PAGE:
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Landing your dream job virtually

Landing your dream job in education during a time when virtual interactions are the norm requires special attention to the expectations of the employer, but it also offers unique opportunities to enhance your success. NEA interviewed both human resources (HR)/personnel directors and building administrators in large and small settings across the country to curate the best advice for aspiring educators.

Interview Tips During a Pandemic 

Dress for Success
Even though an endless parade of classes and meetings may be held with more relaxed norms on platforms such as Zoom, multiple administrators reinforce that candidates for jobs should still dress professionally. As one HR director said, “We’ve had candidates who wore sweatshirts to their interview. We didn’t hire them.” 

Find a Neutral Background
Try to find a location with a neutral background if you will be connecting via video. If possible, try your best to limit the likelihood of interruptions from pets, family members and roommates. 

Location, Location, Location  
For one district that’s been using virtual networks to recruit applicants for many years, they believe that those candidates within 25 miles of their district are far more likely to remain in their schools and thrive. Even though distance interviewing opens doors across the country, it might be that your dream job is just around the corner.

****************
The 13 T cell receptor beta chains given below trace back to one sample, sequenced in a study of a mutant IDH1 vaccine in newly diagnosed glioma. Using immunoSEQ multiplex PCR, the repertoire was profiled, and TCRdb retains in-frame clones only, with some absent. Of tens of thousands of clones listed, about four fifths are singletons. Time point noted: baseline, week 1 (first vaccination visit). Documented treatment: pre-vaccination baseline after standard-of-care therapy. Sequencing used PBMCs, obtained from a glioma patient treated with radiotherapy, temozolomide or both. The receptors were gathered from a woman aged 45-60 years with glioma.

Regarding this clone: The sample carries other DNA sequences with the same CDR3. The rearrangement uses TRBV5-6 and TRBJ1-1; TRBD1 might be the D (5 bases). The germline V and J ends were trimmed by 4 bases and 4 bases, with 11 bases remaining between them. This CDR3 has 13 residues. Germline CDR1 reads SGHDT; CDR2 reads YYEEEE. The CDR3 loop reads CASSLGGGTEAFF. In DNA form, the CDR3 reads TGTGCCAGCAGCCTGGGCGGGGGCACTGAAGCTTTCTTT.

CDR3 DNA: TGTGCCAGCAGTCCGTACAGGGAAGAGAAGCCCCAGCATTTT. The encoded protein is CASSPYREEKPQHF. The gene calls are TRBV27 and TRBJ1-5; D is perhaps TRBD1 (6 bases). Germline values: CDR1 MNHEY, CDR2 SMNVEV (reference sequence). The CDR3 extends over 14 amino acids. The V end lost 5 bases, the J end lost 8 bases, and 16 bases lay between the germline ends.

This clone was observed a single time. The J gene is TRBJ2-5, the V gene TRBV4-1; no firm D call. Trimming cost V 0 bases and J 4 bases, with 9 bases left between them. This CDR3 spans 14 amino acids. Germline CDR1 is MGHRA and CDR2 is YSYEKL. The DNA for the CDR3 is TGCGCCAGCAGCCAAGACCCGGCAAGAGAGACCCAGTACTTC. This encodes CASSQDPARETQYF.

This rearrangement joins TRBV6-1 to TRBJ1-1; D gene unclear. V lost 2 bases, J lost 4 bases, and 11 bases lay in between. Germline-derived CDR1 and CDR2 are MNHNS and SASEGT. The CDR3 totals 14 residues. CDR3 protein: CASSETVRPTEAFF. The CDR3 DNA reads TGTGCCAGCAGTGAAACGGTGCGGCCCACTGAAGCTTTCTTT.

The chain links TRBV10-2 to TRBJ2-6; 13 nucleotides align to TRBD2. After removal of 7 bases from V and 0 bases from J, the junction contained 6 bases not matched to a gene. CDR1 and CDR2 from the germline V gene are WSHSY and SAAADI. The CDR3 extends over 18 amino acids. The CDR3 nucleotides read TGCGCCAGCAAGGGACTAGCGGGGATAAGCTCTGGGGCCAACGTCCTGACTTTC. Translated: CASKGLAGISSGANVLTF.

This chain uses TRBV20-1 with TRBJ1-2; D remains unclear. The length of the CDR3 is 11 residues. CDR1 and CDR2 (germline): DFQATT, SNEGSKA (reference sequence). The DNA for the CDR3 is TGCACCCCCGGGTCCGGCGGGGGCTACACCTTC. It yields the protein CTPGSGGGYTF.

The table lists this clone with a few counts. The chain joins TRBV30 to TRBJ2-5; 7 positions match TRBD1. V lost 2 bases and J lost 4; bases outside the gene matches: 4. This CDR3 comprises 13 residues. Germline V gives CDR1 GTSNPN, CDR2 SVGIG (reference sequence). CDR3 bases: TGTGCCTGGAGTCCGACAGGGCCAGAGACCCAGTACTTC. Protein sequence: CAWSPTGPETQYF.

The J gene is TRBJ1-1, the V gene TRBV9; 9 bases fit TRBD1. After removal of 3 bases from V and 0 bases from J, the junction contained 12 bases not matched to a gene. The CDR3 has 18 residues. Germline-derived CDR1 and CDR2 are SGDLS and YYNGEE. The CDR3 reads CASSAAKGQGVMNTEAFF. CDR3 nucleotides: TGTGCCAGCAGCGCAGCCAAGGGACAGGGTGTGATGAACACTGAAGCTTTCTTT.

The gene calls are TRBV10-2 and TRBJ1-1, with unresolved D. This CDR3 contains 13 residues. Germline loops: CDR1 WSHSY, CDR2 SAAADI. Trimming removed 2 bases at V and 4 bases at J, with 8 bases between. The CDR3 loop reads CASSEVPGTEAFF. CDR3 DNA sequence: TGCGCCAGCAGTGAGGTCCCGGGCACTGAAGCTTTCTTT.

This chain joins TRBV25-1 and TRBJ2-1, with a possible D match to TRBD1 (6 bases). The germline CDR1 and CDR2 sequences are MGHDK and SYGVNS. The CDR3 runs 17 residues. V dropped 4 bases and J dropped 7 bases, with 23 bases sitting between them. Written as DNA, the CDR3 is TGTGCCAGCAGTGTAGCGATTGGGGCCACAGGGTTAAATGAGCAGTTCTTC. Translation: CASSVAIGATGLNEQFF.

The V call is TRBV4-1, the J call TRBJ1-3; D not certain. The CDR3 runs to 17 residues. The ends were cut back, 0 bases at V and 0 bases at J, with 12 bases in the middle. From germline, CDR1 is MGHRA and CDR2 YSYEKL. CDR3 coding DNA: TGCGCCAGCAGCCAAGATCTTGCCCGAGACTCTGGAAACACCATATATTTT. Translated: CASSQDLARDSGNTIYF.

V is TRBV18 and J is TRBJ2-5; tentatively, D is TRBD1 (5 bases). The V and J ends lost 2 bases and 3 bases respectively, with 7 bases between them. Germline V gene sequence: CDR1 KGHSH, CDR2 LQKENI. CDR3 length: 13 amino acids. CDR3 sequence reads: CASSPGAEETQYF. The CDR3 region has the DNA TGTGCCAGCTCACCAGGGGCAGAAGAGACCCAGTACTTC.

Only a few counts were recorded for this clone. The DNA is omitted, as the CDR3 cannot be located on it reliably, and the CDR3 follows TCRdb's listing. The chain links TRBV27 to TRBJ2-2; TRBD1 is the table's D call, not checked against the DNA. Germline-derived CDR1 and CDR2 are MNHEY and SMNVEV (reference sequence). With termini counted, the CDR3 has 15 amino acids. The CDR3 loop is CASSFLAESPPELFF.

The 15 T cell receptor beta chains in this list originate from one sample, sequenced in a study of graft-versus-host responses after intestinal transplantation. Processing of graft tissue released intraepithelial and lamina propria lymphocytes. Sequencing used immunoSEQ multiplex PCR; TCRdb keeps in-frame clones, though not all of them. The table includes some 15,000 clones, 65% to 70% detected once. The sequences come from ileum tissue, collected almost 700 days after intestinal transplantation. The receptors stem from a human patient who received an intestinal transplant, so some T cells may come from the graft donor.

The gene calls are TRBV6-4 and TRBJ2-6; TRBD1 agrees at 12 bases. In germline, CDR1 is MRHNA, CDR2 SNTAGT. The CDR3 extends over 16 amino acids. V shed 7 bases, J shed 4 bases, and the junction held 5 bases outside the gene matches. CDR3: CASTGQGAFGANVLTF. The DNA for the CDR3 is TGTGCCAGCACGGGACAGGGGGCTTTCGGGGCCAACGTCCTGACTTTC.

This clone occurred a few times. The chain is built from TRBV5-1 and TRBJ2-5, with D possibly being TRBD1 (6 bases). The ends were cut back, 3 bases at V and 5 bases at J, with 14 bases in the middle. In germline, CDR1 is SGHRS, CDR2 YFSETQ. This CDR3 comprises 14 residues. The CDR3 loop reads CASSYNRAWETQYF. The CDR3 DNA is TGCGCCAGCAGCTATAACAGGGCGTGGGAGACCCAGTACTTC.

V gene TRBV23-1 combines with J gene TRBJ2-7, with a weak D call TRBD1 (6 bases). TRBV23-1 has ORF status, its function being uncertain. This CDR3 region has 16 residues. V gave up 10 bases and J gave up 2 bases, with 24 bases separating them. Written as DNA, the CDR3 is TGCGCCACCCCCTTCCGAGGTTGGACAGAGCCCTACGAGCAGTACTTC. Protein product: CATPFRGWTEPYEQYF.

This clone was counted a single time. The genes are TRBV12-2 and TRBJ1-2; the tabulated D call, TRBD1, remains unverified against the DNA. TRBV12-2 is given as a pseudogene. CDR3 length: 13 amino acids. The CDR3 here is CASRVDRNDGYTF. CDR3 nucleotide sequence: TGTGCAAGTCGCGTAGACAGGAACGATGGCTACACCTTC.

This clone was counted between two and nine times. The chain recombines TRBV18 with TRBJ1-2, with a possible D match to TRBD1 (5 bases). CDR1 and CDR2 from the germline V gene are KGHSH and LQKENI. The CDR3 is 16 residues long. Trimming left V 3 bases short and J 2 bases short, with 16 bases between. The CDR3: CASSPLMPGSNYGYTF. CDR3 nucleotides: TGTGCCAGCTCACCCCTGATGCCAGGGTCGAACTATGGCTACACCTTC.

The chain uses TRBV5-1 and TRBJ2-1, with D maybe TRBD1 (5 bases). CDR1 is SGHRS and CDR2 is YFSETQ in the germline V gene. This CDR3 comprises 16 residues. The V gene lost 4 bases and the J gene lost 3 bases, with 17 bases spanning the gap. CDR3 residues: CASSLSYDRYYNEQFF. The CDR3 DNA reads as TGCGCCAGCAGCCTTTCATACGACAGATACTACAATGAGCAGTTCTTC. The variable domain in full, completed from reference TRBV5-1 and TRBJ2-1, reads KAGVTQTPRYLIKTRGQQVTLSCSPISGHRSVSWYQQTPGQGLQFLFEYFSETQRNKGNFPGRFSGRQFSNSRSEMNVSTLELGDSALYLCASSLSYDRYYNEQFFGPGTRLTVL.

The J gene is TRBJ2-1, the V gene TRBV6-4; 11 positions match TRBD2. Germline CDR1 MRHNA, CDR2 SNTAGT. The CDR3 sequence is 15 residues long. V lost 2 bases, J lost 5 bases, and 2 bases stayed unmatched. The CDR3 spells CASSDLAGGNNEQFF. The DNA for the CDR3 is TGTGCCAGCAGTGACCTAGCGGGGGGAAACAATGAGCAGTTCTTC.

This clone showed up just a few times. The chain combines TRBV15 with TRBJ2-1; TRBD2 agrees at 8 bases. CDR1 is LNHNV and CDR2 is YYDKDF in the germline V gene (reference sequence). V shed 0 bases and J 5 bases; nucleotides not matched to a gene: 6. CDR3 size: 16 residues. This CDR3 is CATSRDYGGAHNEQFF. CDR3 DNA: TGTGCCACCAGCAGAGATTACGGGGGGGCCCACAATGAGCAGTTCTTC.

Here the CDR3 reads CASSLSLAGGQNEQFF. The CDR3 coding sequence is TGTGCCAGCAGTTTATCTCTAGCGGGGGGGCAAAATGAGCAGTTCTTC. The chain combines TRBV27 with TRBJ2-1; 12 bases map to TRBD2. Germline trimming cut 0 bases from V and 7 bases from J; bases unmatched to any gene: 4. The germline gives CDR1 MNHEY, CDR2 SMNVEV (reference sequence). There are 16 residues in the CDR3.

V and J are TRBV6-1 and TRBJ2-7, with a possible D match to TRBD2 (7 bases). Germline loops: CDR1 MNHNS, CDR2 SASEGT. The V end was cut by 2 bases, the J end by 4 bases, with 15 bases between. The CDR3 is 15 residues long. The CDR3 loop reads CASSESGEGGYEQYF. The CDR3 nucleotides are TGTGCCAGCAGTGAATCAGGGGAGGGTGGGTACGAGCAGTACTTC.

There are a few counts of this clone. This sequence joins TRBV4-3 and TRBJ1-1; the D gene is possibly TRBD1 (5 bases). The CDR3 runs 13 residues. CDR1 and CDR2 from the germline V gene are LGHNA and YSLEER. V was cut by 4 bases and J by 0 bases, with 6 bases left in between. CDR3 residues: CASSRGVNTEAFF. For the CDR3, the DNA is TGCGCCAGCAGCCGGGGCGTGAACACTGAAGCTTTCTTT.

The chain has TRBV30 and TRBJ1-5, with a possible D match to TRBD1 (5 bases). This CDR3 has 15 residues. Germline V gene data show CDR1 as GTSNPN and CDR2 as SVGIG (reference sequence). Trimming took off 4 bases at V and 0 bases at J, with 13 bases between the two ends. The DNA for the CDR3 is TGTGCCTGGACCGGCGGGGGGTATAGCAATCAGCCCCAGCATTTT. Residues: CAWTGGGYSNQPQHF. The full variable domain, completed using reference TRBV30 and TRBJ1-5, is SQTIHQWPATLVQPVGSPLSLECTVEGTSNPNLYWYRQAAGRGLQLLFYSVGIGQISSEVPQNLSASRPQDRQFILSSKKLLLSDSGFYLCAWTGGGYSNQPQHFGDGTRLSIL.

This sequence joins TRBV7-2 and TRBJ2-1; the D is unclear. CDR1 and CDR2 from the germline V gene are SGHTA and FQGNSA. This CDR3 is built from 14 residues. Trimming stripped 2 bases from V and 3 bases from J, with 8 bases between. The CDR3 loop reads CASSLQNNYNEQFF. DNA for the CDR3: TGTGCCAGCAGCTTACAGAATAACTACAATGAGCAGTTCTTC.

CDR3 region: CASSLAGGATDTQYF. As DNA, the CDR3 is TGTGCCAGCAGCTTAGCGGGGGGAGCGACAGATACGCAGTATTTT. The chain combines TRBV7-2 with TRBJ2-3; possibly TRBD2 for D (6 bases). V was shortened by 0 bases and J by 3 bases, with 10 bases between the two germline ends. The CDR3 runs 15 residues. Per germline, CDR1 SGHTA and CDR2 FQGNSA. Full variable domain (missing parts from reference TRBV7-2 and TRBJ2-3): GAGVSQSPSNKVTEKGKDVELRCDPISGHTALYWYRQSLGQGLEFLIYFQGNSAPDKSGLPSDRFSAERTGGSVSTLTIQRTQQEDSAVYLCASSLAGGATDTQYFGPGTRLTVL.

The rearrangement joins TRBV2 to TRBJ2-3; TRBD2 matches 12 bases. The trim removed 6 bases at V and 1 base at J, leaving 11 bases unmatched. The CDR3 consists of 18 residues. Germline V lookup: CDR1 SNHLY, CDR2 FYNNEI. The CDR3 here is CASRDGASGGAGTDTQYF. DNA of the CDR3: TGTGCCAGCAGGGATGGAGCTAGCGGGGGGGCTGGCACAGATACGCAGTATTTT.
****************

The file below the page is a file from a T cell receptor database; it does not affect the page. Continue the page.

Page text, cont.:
Tech Savvy Under Pressure  
The necessity of moving to a virtual process for interviewing has helped some schools discover which candidates are able to go with the flow when complications arise. They also note that it gives them a sense if the applicant feels comfortable using technology that could be a normal tool even when face-to-face classrooms return, so check your internet connection (or hardwire) and any other potential tech issues before the interview. 

Do Your Homework
Administrators almost always note that the best candidates clearly know about the school and district where they are applying. Do some research beforehand to learn as much as possible about the students, department of interest, community demographics, as well as the history, challenges and successes in the school district. 

Tell Your Story
Interviewers will be interested in the examples you can share about helping every student succeed – what strategies were adjusted, and how did you lead them to overcome obstacles confidently? They also want to hear how you demonstrated care and respect for the students, their families and your colleagues where you completed student teaching. 

Give the Big Picture
Think about the most important things you want the interviewer to know about you and write down a few points about each. For example, you collaborate well so “you look forward to working with Professional Learning Communities both to learn and contribute.” Then, regardless of what questions you are asked, find ways to insert your big message and talking points into each answer. 

In many ways, this advice would be relevant even with a traditional interview. In addition to their important observations, consider some tips from two other respected sources/journals for educators. 

5 ways to ace your next interview
11 questions you’ll be asked in a teaching interview